Utah Enacts New #MeToo-Inspired Law Related to Confidentiality Clauses

Utah joins the growing list of states, including California, New Jersey and New York, enacting their own #MeToo-inspired laws prohibiting confidentiality clauses regarding sexual misconduct. The #MeToo movement seeks to limit confidentiality requirements that would prevent information about serial sexual harassers from reaching potential victims. 

H.B. 55 adds a new section to the Utah Antidiscrimination Act providing that nondisclosure or non-disparagement clauses regarding sexual misconduct (sexual assault or harassment) required as a condition of employment are against public policy, void and unenforceable. Further, H.B. 55 prohibits an employer from retaliating against an employee for: (1) making an allegation of sexual harassment or assault, or (2) refusing to enter into an agreement or employment contract that contains such a nondisclosure or non-disparagement clause.

H.B. 55 also provides an employee three business days after agreeing to a settlement agreement including a nondisclosure or non-disparagement clause related to sexual misconduct to withdraw from the settlement agreement. Employers that attempt to enforce nondisclosure and non-disparagement clauses related to sexual misconduct in violation of these provisions cannot recover monetary damages for breach of the clause but will be liable for all costs and attorney fees the employee incurs as a result of the legal action.

H.B. 55 does not prohibit an agreement between an employer and employee who alleges sexual assault or sexual harassment from containing a nondisclosure clause, a non-disparagement clause, or any other clause prohibiting disclosure of: the amount of a monetary settlement or, if requested by the employee, facts that could reasonably lead to the identification of the employee. The law also does not prohibit an employer from requiring an employee to sign a post-employment restrictive covenant or agreement not to disclose an employer’s non-public trade secrets, proprietary information or confidential information that does not involve “illegal acts.”

The law makes clear that employees are not prohibited from discussing sexual misconduct or allegations of sexual misconduct in a civil or criminal case when subpoenaed if the misconduct or allegations of misconduct are against the individual whom the employee alleged engaged in the sexual misconduct. However, the law does not authorize an employee to disclose data otherwise protected by law or legal privilege or to knowingly make statements that are false or made with reckless disregard of the truth.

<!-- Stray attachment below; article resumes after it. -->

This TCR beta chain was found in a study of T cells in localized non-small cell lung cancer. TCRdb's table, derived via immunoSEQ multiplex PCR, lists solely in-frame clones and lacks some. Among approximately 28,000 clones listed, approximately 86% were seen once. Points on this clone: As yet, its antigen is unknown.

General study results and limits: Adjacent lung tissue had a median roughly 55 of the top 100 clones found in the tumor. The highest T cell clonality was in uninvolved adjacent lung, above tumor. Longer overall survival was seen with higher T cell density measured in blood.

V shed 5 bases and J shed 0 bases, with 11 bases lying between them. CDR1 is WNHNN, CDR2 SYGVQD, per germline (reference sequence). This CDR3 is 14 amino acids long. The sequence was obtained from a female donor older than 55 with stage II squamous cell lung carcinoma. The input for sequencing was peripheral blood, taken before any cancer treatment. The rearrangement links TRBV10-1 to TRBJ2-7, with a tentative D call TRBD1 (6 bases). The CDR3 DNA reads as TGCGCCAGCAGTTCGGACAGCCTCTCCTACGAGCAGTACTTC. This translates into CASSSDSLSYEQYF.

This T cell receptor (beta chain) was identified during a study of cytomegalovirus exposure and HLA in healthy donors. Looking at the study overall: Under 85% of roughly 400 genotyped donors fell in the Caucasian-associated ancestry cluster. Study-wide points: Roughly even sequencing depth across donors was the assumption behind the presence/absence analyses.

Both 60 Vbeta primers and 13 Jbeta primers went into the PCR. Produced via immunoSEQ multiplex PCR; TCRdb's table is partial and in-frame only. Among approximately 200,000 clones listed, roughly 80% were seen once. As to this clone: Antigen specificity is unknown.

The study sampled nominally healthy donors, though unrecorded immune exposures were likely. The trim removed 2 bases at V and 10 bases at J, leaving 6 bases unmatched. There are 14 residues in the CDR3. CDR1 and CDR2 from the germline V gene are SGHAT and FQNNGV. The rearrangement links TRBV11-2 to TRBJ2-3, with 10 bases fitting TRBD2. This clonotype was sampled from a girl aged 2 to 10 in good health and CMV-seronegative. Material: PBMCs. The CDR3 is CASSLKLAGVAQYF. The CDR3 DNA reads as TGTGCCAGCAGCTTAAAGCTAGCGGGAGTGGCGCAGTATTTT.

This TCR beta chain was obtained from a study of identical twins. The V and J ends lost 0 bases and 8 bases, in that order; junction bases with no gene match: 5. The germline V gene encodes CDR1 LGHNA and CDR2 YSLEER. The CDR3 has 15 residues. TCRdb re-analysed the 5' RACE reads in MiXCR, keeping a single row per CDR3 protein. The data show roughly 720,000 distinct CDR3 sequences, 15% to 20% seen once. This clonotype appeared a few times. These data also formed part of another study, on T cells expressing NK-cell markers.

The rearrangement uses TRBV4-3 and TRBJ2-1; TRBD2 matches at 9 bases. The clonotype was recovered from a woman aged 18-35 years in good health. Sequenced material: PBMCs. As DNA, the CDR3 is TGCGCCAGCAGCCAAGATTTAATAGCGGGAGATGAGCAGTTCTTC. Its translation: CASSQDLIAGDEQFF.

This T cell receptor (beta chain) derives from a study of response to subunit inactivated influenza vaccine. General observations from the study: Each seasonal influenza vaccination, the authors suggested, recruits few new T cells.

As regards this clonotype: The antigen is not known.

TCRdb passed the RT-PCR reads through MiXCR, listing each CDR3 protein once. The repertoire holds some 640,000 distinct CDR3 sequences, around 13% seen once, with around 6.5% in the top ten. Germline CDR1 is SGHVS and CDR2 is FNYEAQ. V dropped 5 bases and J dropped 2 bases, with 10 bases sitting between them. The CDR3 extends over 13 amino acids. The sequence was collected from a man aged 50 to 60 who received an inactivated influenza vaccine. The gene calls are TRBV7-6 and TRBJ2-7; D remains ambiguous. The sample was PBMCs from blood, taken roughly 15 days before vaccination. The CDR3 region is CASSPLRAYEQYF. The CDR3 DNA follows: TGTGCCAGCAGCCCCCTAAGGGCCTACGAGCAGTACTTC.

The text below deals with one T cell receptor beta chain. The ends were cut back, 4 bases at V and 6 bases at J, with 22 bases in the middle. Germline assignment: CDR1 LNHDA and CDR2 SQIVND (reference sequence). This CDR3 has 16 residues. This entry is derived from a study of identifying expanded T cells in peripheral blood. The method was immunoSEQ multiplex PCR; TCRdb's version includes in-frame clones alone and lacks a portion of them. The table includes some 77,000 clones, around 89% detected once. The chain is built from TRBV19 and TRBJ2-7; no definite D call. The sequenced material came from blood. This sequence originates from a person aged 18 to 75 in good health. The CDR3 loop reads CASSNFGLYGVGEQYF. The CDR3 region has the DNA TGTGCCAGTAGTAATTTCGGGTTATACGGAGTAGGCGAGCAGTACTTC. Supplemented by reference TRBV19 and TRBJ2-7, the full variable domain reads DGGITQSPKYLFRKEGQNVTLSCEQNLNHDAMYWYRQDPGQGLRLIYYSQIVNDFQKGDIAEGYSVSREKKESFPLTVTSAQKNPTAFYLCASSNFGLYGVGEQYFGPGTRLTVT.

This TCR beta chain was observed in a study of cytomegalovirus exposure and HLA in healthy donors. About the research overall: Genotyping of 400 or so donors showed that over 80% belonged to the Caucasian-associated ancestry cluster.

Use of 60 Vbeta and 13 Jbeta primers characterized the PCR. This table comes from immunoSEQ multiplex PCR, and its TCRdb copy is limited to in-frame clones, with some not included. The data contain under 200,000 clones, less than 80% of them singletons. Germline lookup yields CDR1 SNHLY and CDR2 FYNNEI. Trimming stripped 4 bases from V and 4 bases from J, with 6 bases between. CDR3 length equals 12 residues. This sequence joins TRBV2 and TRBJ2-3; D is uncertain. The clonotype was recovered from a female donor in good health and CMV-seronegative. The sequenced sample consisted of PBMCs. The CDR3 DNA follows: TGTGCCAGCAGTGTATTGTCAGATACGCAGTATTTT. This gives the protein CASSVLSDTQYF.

H.B. 55 passed the Utah House and Senate and went into law upon signature by Governor Spencer J. Cox on February 28, 2024. Notably, H.B. 55 provides a retroactive effective date of January 1, 2023. The statute does not impose an affirmative obligation on employers to notify employees who have signed agreements with nondisclosure and non-disparagement clauses related to sexual misconduct that these may be invalidated by the new law.

Employers with operations in Utah should review their employment, separation, severance and settlement agreements to ensure compliance with H.B. 55. In particular, employers should:

  • revise confidentiality clauses in general confidentiality agreements and company policies that could be considered to limit current employees from discussing sexual harassment or assault;
  • limit confidentiality clauses in settlement agreements of asserted claims of sexual harassment or assault to exclude communications regarding sexual harassment or assault unless requested by the employee;
  • if an employee requests confidentiality of the agreement, include a confidentiality provision covering sexual harassment or assault, but with a three-day revocation period for any such settlement agreement; 
  • review current EEO and harassment policies to confirm that an employee’s allegation of sexual harassment or assault is covered by the employer’s standard EEO and harassment policies, although employers may want to reference this requirement specifically in policies applicable to Utah employees; and
  • comply with the statutory requirements regarding settlement of an asserted claim of sexual harassment or assault even if the employer has fewer than 15 employees and would not otherwise be subject to the Utah Antidiscrimination Act.

Information contained in this publication is intended for informational purposes only and does not constitute legal advice or opinion, nor is it a substitute for the professional judgment of an attorney.